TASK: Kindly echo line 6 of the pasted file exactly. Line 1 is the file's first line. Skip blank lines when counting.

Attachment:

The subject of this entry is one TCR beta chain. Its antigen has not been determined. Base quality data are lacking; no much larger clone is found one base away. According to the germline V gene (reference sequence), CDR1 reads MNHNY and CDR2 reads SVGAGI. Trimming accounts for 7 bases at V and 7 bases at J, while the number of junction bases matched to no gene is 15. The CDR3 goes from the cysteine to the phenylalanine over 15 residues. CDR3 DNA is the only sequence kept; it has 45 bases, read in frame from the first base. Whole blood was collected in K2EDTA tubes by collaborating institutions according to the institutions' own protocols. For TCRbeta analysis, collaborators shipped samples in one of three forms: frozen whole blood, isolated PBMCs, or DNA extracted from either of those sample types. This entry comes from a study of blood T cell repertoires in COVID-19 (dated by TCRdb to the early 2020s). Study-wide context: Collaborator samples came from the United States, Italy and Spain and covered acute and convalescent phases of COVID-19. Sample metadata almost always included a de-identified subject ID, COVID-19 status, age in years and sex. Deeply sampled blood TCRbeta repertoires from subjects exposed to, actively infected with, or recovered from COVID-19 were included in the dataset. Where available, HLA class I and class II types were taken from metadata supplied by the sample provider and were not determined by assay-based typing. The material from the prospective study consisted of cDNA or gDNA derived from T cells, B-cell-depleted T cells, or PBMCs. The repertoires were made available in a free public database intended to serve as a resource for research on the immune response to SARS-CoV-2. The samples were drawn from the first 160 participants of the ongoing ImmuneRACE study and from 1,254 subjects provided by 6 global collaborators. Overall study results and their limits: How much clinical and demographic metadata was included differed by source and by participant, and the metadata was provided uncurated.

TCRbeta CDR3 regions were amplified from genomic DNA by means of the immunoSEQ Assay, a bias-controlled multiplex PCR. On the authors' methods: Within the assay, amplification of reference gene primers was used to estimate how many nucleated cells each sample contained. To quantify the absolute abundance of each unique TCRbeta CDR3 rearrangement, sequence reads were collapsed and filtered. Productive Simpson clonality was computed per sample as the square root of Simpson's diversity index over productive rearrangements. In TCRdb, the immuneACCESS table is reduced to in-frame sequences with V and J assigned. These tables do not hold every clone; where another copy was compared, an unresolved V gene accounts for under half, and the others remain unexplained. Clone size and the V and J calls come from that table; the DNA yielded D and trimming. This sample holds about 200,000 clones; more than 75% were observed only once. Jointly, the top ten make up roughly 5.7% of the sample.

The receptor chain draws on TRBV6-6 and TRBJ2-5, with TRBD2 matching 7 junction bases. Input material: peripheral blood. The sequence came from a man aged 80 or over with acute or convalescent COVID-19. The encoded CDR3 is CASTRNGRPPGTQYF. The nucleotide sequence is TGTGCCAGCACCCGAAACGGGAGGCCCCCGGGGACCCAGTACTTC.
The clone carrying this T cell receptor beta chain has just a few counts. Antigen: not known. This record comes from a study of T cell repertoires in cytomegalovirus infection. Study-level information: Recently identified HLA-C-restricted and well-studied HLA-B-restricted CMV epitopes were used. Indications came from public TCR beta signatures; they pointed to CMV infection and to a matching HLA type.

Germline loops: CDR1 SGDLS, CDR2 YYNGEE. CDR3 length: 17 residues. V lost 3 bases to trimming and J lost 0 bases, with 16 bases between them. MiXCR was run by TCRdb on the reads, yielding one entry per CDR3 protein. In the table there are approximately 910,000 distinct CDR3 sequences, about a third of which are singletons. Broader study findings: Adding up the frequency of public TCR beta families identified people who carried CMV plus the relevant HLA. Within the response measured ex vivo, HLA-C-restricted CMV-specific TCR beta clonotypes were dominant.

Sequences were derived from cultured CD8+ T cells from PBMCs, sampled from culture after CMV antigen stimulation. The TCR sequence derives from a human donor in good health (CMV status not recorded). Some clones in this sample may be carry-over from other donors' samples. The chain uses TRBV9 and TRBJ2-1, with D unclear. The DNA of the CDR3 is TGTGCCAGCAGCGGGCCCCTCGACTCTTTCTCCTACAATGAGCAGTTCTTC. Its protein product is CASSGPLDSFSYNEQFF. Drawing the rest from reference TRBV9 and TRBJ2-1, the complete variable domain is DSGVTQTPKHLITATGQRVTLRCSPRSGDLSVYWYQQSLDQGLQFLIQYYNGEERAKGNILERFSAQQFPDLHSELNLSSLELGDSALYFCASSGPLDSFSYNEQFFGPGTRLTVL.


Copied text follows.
Sequences were derived from cultured CD8+ T cells from PBMCs, sampled from culture after CMV antigen stimulation. The TCR sequence derives from a human donor in good health (CMV status not recorded). Some clones in this sample may be carry-over from other donors' samples. The chain uses TRBV9 and TRBJ2-1, with D unclear. The DNA of the CDR3 is TGTGCCAGCAGCGGGCCCCTCGACTCTTTCTCCTACAATGAGCAGTTCTTC. Its protein product is CASSGPLDSFSYNEQFF. Drawing the rest from reference TRBV9 and TRBJ2-1, the complete variable domain is DSGVTQTPKHLITATGQRVTLRCSPRSGDLSVYWYQQSLDQGLQFLIQYYNGEERAKGNILERFSAQQFPDLHSELNLSSLELGDSALYFCASSGPLDSFSYNEQFFGPGTRLTVL.